I won’t describe any particular set of proposals as having been the best. But, there have been agitations for constitutional reforms from almost the time country attained independence. There was the Bandaranaike-Chelvanayagam pact. There was the DudleySenanayaka-Chelvanayagam pact. Then, there was the Indo-Sri Lanka agreement. There was the 13thAmendment, under which the Provincial Councils were created and some measure of devolution was brought about. Thereafter, there were the Mangala Munasinghe Select Committee proposals during President Premadasa’s regime. During the regime of former President Chandrika Bandaranaike Kumaratunga, there were proposals. There were proposals brought about during the times of Prime Minister Ranil Wickremesinghe and the former President Mahinda Rajapaksa, including the experts’ committee report. This is a process we have been engaged in for a long time. I think if we look at all the proposals around which there has been a measure of consensus and domestically produced, look at models in other parts of the world where there are similar situations!, without using particular phraseology, we should be able to adopt a constitution that will serve all the citizens of this country, give them a sense of equality, and give them a sense of belonging that they are Sri Lankans and that Sri Lanka is their country. This is the challenge before us.   

Q  What is your view on the 2000 political package introduced during time of former President Chandrika Bandaranaike?   

It is quite an advance compared to what came up earlier. I do not want to comment on any particular set of proposals. This is a matter where we all need to come to a consensus.  


Q  Apart from this, how do you see the progress in the implementation of matters outlined in the Geneva resolution?   

The government is starting to implement the resolution only now. These are not easy matters. Generally, most countries take a great deal of time. The resolution was also cosponsored by Sri Lanka. In that sense, Sri Lanka was a party that agreed to the proposal. It was unanimously adopted by the UNHRC. All the countries were in agreement with that proposal. I think the President and the Prime Minister are keen that this proposal must be implemented without causing any upheaval in the country. That is because, we are engaged in important activities, and important processes which are not easy to handle.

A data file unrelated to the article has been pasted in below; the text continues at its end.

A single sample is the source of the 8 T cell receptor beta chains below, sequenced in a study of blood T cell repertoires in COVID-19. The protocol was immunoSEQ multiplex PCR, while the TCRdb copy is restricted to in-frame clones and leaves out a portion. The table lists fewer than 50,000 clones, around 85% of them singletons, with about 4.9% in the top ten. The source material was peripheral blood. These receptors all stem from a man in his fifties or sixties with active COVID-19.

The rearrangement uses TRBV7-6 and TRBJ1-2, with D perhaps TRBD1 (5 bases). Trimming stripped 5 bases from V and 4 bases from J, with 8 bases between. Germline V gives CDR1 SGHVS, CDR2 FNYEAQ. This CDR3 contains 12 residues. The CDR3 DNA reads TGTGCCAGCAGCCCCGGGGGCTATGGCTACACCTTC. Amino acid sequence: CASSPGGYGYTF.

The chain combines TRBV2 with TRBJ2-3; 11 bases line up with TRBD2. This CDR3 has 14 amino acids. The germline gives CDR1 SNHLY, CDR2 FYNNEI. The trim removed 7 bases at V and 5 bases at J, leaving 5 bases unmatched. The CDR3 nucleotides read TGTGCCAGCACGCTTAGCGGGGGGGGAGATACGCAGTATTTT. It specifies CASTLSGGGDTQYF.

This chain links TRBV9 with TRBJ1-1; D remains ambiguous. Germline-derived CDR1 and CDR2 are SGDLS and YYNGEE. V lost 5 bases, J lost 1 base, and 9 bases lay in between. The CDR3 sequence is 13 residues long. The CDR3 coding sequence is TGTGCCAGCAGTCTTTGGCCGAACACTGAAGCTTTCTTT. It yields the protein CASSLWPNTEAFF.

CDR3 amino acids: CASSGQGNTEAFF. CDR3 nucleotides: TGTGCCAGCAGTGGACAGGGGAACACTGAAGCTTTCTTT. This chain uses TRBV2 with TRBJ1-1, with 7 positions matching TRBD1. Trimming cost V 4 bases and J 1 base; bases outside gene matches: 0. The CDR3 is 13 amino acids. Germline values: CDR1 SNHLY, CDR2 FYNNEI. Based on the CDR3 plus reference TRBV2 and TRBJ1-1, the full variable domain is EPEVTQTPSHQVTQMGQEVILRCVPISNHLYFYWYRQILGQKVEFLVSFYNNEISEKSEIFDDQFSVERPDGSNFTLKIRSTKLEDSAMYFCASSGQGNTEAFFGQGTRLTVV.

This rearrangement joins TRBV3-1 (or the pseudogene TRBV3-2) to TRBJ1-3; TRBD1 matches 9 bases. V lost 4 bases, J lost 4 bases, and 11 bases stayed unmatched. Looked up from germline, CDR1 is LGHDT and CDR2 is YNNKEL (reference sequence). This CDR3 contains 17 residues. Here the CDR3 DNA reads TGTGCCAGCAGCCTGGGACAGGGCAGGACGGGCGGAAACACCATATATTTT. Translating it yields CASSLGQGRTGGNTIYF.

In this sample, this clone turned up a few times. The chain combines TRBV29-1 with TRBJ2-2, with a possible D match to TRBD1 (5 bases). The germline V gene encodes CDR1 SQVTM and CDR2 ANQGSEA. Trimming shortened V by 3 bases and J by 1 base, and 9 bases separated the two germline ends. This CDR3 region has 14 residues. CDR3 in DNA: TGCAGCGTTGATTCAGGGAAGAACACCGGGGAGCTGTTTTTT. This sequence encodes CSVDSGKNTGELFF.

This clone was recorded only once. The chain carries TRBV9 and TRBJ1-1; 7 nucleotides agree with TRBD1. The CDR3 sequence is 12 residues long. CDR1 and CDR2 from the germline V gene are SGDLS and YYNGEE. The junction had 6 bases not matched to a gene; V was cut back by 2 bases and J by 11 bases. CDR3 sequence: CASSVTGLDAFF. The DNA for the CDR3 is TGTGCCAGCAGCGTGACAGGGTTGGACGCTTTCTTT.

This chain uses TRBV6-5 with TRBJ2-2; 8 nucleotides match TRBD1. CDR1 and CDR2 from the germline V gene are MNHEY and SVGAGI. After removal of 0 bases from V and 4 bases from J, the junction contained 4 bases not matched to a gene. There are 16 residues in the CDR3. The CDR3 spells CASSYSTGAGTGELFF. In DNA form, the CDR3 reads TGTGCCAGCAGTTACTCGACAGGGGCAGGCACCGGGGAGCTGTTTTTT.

Q  As the party more keen on the resolution, how do you press for its implementation?  

 The TNA represents the people of the North and the East. But, the TNA is also concerned about the future of the country. The TNA would love to see a new Sri Lanka in which people of the north and the east are an equal component, and where there is amity and unity amongst all our peoples, in such a way that, in the future, Sri Lanka can be a new country. So, those are our goals.  

Q  The resolution calls for addressing accountability issues with the involvement of foreign judges. What is your position?  

The resolution states what the parties or the countries have agreed to, including Sri Lanka.   


"I think the performance of the judiciary now seems to show that it’s becoming more independent"


Q  But, there seems to be an upheaval in the country against the involvement of foreign judges?  

That is a matter the government has to handle. May be the President feels that the judiciary in our country is no longer under political influence. We know that under the former government the judiciary was not independent. The judiciary was interfered with.   

Q In that sense, you also believe that the judiciary is independent?  

I am not saying that. The President may feel that the judiciary is not under any influence by the government. He must have also known how much the judiciary was influenced by the former government because he was part of that government.  

Q  What is your view on the independence of the judiciary now?  

I think the performance of the judiciary now seems to show that its becoming more independent.   

Q Do you say that there is no need for the involvement of foreign judges as a result?  

I am not saying that there is no need for the involvement of foreign judges. I am saying that there is a resolution which Sri Lanka has co-sponsored and needs to be implemented. It is a matter that needs to be handled. There is no upheaval in the country and we are able to take our programme forward in its entirety.